7-Strings Guitar, from Belo Horizonte
Mandolin, from São Paulo
To begin with, “choro” is a way of playing, as well as a musical genre. It was around the 1870 that the Brazilian popular music players of Rio de Janeiro, once the economical and cultural capital of Brazil, played in a “Brazilian style” (under the strong influence of the African rhythms lundu and maxixe) the repertoire of European dances in vogue in the salons of the XIX century carioca élite (as walzer, scottish and polca).
At the beginning the term “choro” was intended to describe the “chorões” distinctive way of playing, that is musical ensemble of guitars, flutes, cavaquinhos, sometimes percussion instruments and others solo instruments.
The duo has one CD recorded in 2013 in New York. It’s a special work called New York Choro Duo – Numa Seresta: it sounds like two Brazilian musicians playing freely as at home. Inspiration, creativity and respect of the Choro tradition – this is the duo Marco Ruviaro & Cesar Garabini. The album will be available online at CDBaby at the beginning of 2020.
The duo playing Noites Cariocas, a Samba-Choro of Jacob do Bandolim (Recorded at the Central Park, Manhattan)
The “Choro” as musical genre appeared later, at the beginning of the XX century, as “music constituted by rhythmical patterns of polca and scottish, mixed with afro-brazilian syncopated rhythms”, as defined by Luiz Otávio Braga, Professor at the University of Rio de Janeiro, one of the most important Choro representative of our times.
The duo playing Amoroso, a Samba of Aníbal Augusto Sardinha, alias Garoto (Recorded at the Prospect Park, Brooklyn)
Unlike the traditional popular music, mostly singed, the choro music distinguished itself from the beginning as an instrumental music, rich, sophisticated and characterized by a deep interpretative liberty, that offered both the soloists and the accompanist the chance to create and express themselves freely.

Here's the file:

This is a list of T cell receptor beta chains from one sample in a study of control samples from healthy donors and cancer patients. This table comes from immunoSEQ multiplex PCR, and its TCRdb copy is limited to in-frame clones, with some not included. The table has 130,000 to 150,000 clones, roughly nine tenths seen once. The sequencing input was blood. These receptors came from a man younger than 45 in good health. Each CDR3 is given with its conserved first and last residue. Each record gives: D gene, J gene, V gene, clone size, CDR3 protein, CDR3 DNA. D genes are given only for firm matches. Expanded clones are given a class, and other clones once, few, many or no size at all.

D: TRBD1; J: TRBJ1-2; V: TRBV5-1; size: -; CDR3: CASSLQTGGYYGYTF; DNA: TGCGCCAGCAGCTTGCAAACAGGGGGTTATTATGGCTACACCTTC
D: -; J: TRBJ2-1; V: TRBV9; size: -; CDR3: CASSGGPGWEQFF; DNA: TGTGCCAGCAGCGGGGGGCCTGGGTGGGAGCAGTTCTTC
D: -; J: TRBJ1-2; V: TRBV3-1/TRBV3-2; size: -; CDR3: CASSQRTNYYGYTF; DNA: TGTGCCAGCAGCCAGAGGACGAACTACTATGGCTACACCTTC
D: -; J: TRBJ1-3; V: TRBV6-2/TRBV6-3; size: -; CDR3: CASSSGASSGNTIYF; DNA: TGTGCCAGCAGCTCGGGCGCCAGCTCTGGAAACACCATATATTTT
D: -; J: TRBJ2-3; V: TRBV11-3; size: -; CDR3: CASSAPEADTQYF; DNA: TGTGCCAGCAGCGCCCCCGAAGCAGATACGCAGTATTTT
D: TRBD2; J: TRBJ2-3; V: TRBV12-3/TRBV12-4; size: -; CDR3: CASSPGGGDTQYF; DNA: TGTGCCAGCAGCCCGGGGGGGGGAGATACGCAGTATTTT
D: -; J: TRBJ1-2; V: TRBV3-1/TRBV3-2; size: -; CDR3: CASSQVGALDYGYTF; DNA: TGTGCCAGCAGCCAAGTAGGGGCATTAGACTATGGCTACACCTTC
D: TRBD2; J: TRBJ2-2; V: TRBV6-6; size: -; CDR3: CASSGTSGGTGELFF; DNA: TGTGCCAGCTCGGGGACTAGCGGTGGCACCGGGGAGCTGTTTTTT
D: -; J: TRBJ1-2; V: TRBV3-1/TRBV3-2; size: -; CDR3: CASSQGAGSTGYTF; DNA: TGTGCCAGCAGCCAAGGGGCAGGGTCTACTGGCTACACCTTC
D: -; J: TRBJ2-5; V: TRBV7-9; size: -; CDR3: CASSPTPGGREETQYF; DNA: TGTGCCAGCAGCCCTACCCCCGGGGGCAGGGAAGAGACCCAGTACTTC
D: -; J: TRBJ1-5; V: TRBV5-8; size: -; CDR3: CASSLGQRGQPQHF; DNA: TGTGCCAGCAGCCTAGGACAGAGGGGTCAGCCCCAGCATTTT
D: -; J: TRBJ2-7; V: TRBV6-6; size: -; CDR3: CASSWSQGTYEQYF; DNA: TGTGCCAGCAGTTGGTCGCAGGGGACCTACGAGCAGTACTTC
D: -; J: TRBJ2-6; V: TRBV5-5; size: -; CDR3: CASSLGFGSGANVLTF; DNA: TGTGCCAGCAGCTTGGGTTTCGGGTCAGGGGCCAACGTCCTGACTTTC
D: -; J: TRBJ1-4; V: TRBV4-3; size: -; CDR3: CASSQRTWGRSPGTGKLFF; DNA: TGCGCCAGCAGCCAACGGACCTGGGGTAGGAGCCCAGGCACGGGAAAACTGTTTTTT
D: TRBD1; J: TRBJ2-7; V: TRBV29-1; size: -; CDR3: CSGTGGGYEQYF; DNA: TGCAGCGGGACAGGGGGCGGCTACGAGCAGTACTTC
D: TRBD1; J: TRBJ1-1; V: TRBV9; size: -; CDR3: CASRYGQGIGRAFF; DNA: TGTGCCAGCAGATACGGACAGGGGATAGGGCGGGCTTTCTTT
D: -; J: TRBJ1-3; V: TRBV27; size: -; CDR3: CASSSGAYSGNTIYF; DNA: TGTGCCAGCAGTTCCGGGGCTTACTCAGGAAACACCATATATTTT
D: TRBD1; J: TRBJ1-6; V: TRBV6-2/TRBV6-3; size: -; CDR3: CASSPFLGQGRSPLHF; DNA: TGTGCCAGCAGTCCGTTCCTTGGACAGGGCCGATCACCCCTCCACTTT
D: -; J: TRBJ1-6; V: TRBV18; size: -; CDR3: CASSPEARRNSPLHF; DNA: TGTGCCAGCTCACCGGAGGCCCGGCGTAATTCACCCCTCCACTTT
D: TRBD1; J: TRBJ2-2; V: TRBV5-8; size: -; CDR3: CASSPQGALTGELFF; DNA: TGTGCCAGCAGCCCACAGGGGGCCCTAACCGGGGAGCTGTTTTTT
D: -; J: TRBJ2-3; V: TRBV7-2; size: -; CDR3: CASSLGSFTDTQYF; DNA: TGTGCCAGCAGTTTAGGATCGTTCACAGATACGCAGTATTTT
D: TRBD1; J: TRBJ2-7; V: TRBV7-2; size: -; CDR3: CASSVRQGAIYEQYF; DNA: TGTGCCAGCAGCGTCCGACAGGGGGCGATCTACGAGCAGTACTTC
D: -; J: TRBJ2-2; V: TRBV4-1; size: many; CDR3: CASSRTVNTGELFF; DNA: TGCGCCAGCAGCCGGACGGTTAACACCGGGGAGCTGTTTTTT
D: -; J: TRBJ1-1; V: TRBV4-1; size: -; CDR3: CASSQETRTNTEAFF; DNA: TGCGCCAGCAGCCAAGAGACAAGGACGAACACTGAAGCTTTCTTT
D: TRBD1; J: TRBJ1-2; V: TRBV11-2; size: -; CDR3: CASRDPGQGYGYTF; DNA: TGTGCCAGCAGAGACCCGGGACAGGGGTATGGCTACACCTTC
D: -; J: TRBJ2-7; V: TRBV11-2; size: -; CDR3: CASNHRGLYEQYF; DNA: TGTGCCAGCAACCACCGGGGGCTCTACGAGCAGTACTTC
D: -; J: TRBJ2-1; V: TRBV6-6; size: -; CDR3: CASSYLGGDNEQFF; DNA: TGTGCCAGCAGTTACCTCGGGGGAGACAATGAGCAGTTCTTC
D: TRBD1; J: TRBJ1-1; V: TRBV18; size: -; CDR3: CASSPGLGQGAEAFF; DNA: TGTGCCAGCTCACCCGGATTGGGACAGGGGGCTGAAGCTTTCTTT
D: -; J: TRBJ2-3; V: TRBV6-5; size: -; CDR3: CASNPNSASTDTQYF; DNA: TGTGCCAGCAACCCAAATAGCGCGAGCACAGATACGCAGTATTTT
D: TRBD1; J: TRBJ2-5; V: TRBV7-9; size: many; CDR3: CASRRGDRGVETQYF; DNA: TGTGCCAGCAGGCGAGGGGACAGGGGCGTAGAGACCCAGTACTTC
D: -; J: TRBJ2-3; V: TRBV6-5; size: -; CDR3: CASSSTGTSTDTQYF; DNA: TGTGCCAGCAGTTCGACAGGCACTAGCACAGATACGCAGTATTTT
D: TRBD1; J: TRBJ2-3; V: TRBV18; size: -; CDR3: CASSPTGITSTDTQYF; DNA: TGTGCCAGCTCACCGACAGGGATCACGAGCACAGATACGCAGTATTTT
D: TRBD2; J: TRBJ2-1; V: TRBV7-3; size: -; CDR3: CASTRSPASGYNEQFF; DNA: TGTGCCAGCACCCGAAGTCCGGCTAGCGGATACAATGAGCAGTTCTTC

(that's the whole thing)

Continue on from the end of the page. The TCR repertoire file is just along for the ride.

Choro outside Brazil
Choro had its origins in Rio de Janeiro but it rapidly spread itself all around the country and today it has most assuredly gained a position of prominence as Brazilian instrumental music. Outside Brazil many groups of “chorões” contribute to the diffusion of choro all around the world.
The duo, constituted by two Brazilian musicians — the mandolin player Marco Ruviaro and the guitar player Cesar Garabini —, plays its part, contributing to the diffusion of Choro.
The Day of Choro, the Pixinguinha Day
In recent times the 23rd of april has officially been recognised as the “ Day of Choro” in Brazil, a commemorative date in which special events and “Rodas de Choro” are organised all around the country. This day chosen because is one of the probable day of Alfredo da Rocha Vianna Filho’s birthday, also called Pixinguinha (1897-1973), flautist, saxophonist, arranger, composer and the most representative of choro music of any time.